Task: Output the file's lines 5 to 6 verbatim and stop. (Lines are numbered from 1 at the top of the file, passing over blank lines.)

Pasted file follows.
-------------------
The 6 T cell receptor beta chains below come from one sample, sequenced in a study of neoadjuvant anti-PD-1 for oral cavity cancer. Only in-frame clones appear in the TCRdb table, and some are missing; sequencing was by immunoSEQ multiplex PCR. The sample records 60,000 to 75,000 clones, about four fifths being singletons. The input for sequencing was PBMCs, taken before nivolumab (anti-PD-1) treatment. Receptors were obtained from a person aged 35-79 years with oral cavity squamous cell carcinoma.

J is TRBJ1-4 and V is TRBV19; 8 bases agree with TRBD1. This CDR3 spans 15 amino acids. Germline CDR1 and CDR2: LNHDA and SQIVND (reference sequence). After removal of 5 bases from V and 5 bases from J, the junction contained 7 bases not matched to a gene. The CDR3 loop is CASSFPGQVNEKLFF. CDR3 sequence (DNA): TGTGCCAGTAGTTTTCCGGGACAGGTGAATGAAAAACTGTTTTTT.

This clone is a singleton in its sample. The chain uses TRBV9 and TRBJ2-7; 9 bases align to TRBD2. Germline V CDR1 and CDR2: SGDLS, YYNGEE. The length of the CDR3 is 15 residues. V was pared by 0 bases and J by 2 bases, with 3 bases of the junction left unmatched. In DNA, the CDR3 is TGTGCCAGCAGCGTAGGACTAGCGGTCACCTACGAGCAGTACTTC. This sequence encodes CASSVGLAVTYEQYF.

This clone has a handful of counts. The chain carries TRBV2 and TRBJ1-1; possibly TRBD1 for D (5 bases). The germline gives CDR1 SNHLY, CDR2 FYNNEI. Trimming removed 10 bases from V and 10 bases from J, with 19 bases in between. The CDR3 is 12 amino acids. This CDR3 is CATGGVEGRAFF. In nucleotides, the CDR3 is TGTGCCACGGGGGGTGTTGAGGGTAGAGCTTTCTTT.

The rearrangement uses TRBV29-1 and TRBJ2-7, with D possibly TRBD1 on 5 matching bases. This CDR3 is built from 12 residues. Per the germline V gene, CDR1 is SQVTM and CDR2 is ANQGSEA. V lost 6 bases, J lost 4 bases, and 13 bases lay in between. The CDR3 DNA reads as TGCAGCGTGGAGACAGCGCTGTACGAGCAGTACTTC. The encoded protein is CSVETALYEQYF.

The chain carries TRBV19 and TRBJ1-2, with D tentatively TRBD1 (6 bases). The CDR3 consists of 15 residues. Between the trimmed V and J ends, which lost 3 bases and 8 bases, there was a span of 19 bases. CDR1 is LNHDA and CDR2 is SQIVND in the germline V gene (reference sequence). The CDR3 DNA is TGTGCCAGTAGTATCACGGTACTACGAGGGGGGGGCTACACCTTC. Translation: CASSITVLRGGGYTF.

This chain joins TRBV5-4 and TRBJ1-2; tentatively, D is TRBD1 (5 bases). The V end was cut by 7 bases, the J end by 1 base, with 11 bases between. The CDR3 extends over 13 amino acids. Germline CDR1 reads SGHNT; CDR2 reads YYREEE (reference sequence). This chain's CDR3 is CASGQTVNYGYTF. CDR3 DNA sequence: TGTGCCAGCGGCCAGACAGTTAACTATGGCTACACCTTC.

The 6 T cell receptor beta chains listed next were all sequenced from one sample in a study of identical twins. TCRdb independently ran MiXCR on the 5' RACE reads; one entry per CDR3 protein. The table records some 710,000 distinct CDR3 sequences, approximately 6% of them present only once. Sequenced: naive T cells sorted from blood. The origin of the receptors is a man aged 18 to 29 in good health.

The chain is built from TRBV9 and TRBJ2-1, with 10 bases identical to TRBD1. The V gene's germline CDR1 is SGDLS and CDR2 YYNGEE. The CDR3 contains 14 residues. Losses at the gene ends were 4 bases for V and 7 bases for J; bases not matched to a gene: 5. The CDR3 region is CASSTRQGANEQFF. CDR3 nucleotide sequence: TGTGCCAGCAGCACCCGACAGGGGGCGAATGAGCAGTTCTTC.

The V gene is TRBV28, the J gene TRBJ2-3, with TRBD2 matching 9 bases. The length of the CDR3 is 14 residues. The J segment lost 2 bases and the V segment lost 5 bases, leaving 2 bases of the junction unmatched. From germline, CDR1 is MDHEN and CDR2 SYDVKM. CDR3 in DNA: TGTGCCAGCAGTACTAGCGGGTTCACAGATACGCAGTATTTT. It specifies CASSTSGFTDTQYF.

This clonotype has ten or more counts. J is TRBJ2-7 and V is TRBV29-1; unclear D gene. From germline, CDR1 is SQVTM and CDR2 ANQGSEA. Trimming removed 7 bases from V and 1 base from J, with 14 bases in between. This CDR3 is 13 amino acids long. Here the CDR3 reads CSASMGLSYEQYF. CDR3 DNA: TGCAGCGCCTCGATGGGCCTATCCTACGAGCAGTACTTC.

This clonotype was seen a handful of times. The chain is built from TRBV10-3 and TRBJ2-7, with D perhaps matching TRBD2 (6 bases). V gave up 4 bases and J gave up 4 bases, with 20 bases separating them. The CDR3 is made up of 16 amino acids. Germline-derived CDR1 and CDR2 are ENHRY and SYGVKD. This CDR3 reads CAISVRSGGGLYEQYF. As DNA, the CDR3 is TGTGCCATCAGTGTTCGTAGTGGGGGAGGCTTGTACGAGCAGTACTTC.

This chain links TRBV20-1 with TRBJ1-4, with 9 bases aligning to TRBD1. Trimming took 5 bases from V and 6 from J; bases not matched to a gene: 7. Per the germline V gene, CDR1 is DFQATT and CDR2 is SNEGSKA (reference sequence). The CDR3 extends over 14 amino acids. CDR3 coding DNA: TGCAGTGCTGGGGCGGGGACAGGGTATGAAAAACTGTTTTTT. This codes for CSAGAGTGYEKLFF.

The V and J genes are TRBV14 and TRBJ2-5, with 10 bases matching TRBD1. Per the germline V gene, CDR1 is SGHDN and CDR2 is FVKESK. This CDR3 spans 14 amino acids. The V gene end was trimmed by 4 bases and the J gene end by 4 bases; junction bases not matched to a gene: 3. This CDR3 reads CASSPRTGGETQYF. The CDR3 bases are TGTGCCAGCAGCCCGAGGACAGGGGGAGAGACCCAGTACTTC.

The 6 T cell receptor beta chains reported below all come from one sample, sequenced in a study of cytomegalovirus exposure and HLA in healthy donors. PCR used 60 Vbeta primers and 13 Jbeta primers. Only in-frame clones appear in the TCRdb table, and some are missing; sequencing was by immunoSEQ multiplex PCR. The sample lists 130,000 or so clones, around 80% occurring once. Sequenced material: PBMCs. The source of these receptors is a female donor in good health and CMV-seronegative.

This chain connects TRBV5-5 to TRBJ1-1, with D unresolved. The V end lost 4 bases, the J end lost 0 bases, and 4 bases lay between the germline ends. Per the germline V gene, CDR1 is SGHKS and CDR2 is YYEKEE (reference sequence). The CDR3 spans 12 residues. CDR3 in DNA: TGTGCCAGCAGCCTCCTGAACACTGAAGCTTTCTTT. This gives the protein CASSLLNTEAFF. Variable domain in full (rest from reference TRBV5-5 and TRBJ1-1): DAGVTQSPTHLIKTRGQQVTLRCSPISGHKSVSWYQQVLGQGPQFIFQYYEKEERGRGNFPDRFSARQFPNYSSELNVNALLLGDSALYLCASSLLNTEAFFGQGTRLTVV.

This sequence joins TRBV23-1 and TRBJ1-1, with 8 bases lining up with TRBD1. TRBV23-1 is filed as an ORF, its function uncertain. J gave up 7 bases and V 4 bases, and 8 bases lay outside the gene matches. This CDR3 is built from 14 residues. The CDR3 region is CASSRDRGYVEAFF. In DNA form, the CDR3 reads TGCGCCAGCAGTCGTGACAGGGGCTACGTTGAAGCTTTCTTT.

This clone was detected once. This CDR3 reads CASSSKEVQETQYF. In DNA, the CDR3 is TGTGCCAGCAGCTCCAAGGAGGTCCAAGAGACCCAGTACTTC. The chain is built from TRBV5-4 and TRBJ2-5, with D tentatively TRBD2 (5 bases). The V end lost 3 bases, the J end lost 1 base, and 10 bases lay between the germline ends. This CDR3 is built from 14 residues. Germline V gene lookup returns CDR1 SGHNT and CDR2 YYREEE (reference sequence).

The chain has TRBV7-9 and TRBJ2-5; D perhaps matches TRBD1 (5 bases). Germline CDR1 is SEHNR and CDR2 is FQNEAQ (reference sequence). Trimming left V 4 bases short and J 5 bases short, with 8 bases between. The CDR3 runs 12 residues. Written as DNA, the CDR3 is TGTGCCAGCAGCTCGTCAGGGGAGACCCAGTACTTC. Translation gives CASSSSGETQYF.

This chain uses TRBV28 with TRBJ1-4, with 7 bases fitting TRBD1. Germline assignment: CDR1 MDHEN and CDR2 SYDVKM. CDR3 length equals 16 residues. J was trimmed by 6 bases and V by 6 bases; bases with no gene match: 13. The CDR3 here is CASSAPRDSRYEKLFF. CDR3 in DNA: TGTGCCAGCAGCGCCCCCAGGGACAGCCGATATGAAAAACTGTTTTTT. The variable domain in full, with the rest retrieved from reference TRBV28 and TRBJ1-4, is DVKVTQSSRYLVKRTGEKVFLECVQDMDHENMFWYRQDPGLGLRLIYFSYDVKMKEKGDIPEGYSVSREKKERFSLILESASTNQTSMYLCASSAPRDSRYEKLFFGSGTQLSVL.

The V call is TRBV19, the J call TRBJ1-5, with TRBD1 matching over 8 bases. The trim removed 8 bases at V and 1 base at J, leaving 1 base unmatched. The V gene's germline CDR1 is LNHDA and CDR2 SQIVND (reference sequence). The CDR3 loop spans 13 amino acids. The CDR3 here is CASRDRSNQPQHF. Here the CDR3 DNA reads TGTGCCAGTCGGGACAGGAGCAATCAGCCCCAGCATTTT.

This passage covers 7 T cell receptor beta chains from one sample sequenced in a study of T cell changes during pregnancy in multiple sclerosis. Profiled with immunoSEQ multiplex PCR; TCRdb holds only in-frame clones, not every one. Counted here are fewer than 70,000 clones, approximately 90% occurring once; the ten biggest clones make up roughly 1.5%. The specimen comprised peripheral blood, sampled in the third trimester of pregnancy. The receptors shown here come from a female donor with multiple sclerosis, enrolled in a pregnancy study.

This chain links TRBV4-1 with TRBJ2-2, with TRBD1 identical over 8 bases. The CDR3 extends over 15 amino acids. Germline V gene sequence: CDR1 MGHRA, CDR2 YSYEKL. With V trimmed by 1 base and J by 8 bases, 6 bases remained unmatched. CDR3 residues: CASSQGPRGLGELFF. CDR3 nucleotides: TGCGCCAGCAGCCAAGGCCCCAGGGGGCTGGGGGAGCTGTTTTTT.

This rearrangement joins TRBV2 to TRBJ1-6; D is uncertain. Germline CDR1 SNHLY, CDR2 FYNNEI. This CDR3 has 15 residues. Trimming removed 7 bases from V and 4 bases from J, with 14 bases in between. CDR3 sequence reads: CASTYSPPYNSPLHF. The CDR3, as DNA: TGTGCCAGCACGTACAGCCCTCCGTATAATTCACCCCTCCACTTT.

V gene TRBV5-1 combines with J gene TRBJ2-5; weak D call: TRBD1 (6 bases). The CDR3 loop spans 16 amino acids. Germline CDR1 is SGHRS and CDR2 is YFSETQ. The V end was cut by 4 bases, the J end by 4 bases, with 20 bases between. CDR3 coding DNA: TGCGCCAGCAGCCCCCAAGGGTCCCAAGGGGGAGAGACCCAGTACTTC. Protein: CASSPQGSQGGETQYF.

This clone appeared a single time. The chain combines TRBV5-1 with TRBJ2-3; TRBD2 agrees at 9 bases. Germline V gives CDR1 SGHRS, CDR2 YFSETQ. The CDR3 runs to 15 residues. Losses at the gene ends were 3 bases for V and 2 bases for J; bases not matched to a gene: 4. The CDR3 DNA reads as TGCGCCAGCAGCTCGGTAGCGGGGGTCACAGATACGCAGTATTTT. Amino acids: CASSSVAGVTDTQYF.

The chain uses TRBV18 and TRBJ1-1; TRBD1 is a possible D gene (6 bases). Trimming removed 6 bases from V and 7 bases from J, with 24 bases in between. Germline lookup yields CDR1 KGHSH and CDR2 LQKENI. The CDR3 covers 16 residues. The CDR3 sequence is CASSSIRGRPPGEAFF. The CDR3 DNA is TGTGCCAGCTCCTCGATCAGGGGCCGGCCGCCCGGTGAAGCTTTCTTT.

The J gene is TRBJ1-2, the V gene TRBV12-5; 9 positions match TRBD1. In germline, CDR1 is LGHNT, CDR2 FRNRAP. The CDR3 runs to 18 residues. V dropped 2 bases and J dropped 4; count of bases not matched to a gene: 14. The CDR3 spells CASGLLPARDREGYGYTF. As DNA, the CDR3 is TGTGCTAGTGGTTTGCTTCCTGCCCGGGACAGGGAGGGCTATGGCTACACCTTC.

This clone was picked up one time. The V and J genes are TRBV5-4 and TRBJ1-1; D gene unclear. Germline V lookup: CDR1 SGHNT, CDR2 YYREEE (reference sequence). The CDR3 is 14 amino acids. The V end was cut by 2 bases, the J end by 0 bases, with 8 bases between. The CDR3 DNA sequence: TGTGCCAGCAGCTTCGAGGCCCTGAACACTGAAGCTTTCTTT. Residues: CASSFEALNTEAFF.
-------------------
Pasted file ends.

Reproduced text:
The rearrangement uses TRBV29-1 and TRBJ2-7, with D possibly TRBD1 on 5 matching bases. This CDR3 is built from 12 residues. Per the germline V gene, CDR1 is SQVTM and CDR2 is ANQGSEA. V lost 6 bases, J lost 4 bases, and 13 bases lay in between. The CDR3 DNA reads as TGCAGCGTGGAGACAGCGCTGTACGAGCAGTACTTC. The encoded protein is CSVETALYEQYF.

The chain carries TRBV19 and TRBJ1-2, with D tentatively TRBD1 (6 bases). The CDR3 consists of 15 residues. Between the trimmed V and J ends, which lost 3 bases and 8 bases, there was a span of 19 bases. CDR1 is LNHDA and CDR2 is SQIVND in the germline V gene (reference sequence). The CDR3 DNA is TGTGCCAGTAGTATCACGGTACTACGAGGGGGGGGCTACACCTTC. Translation: CASSITVLRGGGYTF.